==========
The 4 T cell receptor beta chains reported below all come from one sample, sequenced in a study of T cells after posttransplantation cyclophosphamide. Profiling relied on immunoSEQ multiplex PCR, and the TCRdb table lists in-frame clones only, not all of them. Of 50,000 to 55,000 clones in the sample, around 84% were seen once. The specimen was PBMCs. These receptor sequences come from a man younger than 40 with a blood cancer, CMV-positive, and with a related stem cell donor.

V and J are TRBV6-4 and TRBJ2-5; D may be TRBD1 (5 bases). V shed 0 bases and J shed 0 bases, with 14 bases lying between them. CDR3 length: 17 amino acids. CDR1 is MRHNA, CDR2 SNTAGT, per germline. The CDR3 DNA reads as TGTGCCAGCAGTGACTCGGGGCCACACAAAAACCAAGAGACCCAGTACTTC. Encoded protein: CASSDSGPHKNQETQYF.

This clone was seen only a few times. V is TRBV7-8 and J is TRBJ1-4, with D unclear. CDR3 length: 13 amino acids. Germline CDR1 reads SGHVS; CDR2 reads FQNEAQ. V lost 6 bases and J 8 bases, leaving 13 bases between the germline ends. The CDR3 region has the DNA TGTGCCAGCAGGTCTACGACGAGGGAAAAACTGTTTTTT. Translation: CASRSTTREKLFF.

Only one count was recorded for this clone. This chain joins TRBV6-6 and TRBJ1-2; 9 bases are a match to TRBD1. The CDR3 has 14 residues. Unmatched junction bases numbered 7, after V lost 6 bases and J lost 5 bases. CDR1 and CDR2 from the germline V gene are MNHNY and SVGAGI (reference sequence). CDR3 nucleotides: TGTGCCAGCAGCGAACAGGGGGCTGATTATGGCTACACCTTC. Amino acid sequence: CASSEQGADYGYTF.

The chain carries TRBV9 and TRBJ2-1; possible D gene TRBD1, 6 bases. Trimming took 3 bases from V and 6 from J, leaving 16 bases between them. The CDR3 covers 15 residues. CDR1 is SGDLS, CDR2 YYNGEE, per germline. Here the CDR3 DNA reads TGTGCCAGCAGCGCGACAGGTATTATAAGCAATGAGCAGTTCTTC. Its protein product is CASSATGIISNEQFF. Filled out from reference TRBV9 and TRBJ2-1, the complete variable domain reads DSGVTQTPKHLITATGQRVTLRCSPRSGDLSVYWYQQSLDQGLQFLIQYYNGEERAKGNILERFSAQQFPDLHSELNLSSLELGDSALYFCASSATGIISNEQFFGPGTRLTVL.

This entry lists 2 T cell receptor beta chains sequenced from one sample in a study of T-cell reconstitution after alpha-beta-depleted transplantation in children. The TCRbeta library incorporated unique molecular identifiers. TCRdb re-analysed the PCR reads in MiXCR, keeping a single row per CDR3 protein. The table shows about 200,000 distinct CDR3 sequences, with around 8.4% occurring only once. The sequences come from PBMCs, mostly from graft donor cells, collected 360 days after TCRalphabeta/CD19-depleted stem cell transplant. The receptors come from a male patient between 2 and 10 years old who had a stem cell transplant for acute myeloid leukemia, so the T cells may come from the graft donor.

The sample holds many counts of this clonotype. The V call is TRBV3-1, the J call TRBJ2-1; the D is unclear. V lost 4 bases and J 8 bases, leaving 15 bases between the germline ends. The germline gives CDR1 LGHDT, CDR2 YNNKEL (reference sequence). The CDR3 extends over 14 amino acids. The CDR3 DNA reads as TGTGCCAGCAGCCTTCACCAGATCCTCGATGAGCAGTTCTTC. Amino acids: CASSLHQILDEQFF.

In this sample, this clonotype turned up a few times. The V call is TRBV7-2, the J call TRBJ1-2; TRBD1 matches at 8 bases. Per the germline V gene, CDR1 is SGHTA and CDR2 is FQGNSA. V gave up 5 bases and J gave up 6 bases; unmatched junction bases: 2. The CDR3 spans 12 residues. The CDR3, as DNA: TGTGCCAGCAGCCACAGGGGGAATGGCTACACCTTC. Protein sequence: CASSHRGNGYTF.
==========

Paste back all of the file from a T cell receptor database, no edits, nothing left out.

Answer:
The 4 T cell receptor beta chains reported below all come from one sample, sequenced in a study of T cells after posttransplantation cyclophosphamide. Profiling relied on immunoSEQ multiplex PCR, and the TCRdb table lists in-frame clones only, not all of them. Of 50,000 to 55,000 clones in the sample, around 84% were seen once. The specimen was PBMCs. These receptor sequences come from a man younger than 40 with a blood cancer, CMV-positive, and with a related stem cell donor.

V and J are TRBV6-4 and TRBJ2-5; D may be TRBD1 (5 bases). V shed 0 bases and J shed 0 bases, with 14 bases lying between them. CDR3 length: 17 amino acids. CDR1 is MRHNA, CDR2 SNTAGT, per germline. The CDR3 DNA reads as TGTGCCAGCAGTGACTCGGGGCCACACAAAAACCAAGAGACCCAGTACTTC. Encoded protein: CASSDSGPHKNQETQYF.

This clone was seen only a few times. V is TRBV7-8 and J is TRBJ1-4, with D unclear. CDR3 length: 13 amino acids. Germline CDR1 reads SGHVS; CDR2 reads FQNEAQ. V lost 6 bases and J 8 bases, leaving 13 bases between the germline ends. The CDR3 region has the DNA TGTGCCAGCAGGTCTACGACGAGGGAAAAACTGTTTTTT. Translation: CASRSTTREKLFF.

Only one count was recorded for this clone. This chain joins TRBV6-6 and TRBJ1-2; 9 bases are a match to TRBD1. The CDR3 has 14 residues. Unmatched junction bases numbered 7, after V lost 6 bases and J lost 5 bases. CDR1 and CDR2 from the germline V gene are MNHNY and SVGAGI (reference sequence). CDR3 nucleotides: TGTGCCAGCAGCGAACAGGGGGCTGATTATGGCTACACCTTC. Amino acid sequence: CASSEQGADYGYTF.

The chain carries TRBV9 and TRBJ2-1; possible D gene TRBD1, 6 bases. Trimming took 3 bases from V and 6 from J, leaving 16 bases between them. The CDR3 covers 15 residues. CDR1 is SGDLS, CDR2 YYNGEE, per germline. Here the CDR3 DNA reads TGTGCCAGCAGCGCGACAGGTATTATAAGCAATGAGCAGTTCTTC. Its protein product is CASSATGIISNEQFF. Filled out from reference TRBV9 and TRBJ2-1, the complete variable domain reads DSGVTQTPKHLITATGQRVTLRCSPRSGDLSVYWYQQSLDQGLQFLIQYYNGEERAKGNILERFSAQQFPDLHSELNLSSLELGDSALYFCASSATGIISNEQFFGPGTRLTVL.

This entry lists 2 T cell receptor beta chains sequenced from one sample in a study of T-cell reconstitution after alpha-beta-depleted transplantation in children. The TCRbeta library incorporated unique molecular identifiers. TCRdb re-analysed the PCR reads in MiXCR, keeping a single row per CDR3 protein. The table shows about 200,000 distinct CDR3 sequences, with around 8.4% occurring only once. The sequences come from PBMCs, mostly from graft donor cells, collected 360 days after TCRalphabeta/CD19-depleted stem cell transplant. The receptors come from a male patient between 2 and 10 years old who had a stem cell transplant for acute myeloid leukemia, so the T cells may come from the graft donor.

The sample holds many counts of this clonotype. The V call is TRBV3-1, the J call TRBJ2-1; the D is unclear. V lost 4 bases and J 8 bases, leaving 15 bases between the germline ends. The germline gives CDR1 LGHDT, CDR2 YNNKEL (reference sequence). The CDR3 extends over 14 amino acids. The CDR3 DNA reads as TGTGCCAGCAGCCTTCACCAGATCCTCGATGAGCAGTTCTTC. Amino acids: CASSLHQILDEQFF.

In this sample, this clonotype turned up a few times. The V call is TRBV7-2, the J call TRBJ1-2; TRBD1 matches at 8 bases. Per the germline V gene, CDR1 is SGHTA and CDR2 is FQGNSA. V gave up 5 bases and J gave up 6 bases; unmatched junction bases: 2. The CDR3 spans 12 residues. The CDR3, as DNA: TGTGCCAGCAGCCACAGGGGGAATGGCTACACCTTC. Protein sequence: CASSHRGNGYTF.